Bill Franz
Design Leadership | UX Research

UX Research Process
3-Step Process
My research process focuses on transparency and stakeholder involvement. The sooner we can all accurately understand the problem, the sooner we can start constructing a solution that can achieve our goals. At the end of each step, we review our progress with stakeholders. We want to make sure we’re on the right track, and provide opportunities for feedback and correction. When we arrive at the solution, I don’t want it to be a grand reveal, where the solution was unexpected. I want them to be thinking, that makes sense, because I see how we got here. This is where I would have landed as well.
Step 1: Understand
Develop understanding of the problem, the current product offering, and the landscape
Step 2: Synthesize
Establish a high level direction of how we intend to solve the problem and how we will measure success
Step 3: Prescribe
Build a prototype of the solution with customer testing showing confidence in the approach.
This timeboxes the process and sets expectations for stakeholders when we’ll have updates to share. These three steps can take place over a year, a month, or 1-2 weeks. No matter the timetable, we still go through the same steps and leverage past research when possible. Through this balance, my team the chance to follow the research wherever it goes, but also create some predictability for product and stakeholders.
Step 1: Understand
In step 1, we develop an understanding the problem we want to solve, today’s product, and today’s customers. Additionally we want to understand today’s product and customer. Before we can chart where we want to go, we need to understand where we are.
We identify our working group, and conduct interviews our stakeholders, subject matter experts, and customers. We want to understand who is using the product, their goals, their journey, needs, and pain points. Similarly we want to understand the business’ goals and how they align or conflict with the customers’ goals.
To create alignment with our stakeholders, we create different ux diagrams at this stage to create a common understanding of the landscape, product, and current journey.
  • Identify Project Goals
  • Interview Stakeholders
  • Develop Customer Baseline
  • Competitive/ Comparative Analysis
  • Personas
  • Pain points, & Opportunities
  • Customer Journey Map
  • Sitemap User Flows
  • Check-in with working group
Step 2: Synthesize
In step 2, we establish a high level direction of how we intend to solve the problem. By identifying sitemaps and key user flows, we contrast the current and future flow to highlight how we will solve the problems. We are looking for alignment on the way we intend to solve the problem, and how we will measure the outcome.
  • Proposed Customer Journey Map
  • Proposed Sitemap
  • Proposed User Flows
  • Proposed Develop Usability Testing Plan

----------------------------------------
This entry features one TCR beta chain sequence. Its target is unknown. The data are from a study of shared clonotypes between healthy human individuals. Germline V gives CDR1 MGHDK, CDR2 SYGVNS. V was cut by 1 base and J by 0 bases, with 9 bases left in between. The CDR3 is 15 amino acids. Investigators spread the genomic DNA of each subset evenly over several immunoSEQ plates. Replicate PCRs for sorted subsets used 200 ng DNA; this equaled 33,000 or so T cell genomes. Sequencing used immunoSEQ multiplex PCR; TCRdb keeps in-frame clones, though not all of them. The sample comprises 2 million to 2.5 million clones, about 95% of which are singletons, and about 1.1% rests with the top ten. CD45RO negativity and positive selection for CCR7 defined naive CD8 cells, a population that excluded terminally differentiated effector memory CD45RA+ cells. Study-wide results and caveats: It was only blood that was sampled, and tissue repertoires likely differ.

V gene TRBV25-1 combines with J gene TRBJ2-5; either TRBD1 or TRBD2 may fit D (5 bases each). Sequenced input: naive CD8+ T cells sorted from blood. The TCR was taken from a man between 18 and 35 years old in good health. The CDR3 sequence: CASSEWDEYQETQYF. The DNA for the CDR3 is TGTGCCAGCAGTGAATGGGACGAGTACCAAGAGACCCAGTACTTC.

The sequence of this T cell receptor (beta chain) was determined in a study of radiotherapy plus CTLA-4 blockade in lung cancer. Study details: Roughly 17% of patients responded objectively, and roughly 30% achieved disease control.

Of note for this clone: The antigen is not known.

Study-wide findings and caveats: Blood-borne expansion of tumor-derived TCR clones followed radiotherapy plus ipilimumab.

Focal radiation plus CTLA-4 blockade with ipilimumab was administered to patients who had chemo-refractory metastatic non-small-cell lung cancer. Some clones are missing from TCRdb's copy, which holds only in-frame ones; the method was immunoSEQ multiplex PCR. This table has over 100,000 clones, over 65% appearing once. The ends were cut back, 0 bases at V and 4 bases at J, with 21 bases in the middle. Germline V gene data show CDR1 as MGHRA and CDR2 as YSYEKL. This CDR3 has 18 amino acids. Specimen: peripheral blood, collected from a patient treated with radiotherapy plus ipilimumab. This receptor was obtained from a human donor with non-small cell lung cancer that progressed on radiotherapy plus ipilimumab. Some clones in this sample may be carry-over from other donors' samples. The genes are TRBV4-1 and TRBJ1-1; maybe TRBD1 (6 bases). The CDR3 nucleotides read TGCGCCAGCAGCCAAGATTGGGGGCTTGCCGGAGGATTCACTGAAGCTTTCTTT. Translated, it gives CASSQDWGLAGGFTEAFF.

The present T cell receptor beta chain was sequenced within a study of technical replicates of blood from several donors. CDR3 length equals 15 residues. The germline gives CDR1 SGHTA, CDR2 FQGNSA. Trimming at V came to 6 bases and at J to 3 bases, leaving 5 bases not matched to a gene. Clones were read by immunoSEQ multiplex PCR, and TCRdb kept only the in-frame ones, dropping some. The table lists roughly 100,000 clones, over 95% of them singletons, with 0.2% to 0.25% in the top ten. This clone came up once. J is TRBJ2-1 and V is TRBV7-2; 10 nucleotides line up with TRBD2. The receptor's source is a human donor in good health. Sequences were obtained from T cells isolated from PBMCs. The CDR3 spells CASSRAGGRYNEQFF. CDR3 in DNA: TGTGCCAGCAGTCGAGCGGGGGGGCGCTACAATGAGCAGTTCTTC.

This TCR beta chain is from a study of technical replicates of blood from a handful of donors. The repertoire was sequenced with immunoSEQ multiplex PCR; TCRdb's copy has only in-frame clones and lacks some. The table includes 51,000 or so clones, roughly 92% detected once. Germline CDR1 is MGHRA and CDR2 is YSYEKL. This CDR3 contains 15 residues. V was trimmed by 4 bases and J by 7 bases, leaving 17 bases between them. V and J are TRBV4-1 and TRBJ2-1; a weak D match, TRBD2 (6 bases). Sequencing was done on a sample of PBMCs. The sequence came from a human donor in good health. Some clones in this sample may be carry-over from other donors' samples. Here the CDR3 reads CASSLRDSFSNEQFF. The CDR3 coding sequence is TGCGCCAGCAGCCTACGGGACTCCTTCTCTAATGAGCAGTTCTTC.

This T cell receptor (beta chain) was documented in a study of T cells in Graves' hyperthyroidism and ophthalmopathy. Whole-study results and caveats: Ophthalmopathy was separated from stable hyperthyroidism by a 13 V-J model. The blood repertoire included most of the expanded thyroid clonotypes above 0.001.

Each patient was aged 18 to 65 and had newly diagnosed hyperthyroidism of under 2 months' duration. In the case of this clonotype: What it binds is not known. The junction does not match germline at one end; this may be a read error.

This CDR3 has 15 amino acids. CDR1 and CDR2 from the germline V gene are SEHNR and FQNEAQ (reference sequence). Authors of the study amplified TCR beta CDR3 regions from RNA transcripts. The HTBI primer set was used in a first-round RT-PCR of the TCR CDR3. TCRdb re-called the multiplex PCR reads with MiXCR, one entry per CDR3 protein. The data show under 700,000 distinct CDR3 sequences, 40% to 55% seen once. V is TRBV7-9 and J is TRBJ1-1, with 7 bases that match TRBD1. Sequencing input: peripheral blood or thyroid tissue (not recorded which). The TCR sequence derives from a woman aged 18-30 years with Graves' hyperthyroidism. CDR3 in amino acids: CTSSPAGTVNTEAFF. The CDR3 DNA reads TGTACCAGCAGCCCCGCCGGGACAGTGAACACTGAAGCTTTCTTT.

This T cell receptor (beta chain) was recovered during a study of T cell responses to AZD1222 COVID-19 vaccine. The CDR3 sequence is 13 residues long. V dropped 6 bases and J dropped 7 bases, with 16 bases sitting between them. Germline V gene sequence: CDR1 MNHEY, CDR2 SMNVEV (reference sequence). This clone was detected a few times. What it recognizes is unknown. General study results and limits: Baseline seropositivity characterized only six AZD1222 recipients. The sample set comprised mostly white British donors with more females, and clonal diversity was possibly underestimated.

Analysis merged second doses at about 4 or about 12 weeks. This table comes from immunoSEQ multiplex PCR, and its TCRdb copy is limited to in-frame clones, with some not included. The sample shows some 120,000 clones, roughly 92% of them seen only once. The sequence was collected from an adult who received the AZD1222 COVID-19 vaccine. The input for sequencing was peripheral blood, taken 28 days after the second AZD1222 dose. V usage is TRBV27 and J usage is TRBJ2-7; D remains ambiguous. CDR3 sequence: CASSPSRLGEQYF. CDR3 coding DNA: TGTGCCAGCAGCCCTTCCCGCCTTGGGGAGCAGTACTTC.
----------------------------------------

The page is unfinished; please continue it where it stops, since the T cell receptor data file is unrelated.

• Proposed Draft KPis
  • Proposed Check-in with working group
Step 3: Prescribe
In step 3, we build wireframes and prototypes of the solution. We hold internal validation sessions to review the solution with subject matter experts. With customer usability testing, we can show a higher level of confidence that the solution is intuitive and accomplished the intended goals. Our goal is to make sure the working group understands and agreed with the solution the team puts forth.
  • Wireframes
  • Prototype
  • Content
  • Testing and Validation
  • Business Requirements
  • Check-in with working group
  • Handoff to UI
After Research is Completed
After the three steps of UX Research are completed, the solution is ready to be handed off to the UI team for design exploration and comps. Because UI is part of the working group, they are passed the baton understanding why we developed the particular solution. We continue to Shepard the project forward in a role of UX support.
Sharing Research
Our research is the most power when it can be shared across teams and reused within the organization. We archive our research in different formats that are intended to be easy to digest. We present in a deck format with concise insights and different ux artifacts, which is easy to share out with the larger organization. Through wikis we create our own research repository where we document, summarize, and archive meetings, interviews, and other discovery events. Going one level deeper, the recordings of individual interviews are archived with notations.
These processes help the organization remember our but also help the team remember our research. That way future interviews are conducted with intension, keeping in mind what we’ve learned before. Instead of conducting the same interview, we intentionally focus on new aspects that want to focus on.
As good as research can be, if nobody is reading it, then it may as well not be there.  So in true UX fashion, I’m thinking about the end user  of this research.
The goal of this process is to promote transparency and collaboration, allowing the team to reach a joint understanding of the problem that needs to be solved and the right way to solve it. Decisions should be backed by research and data. By bringing the team along for the ride, there is a sense of joint ownership in the solution and its success.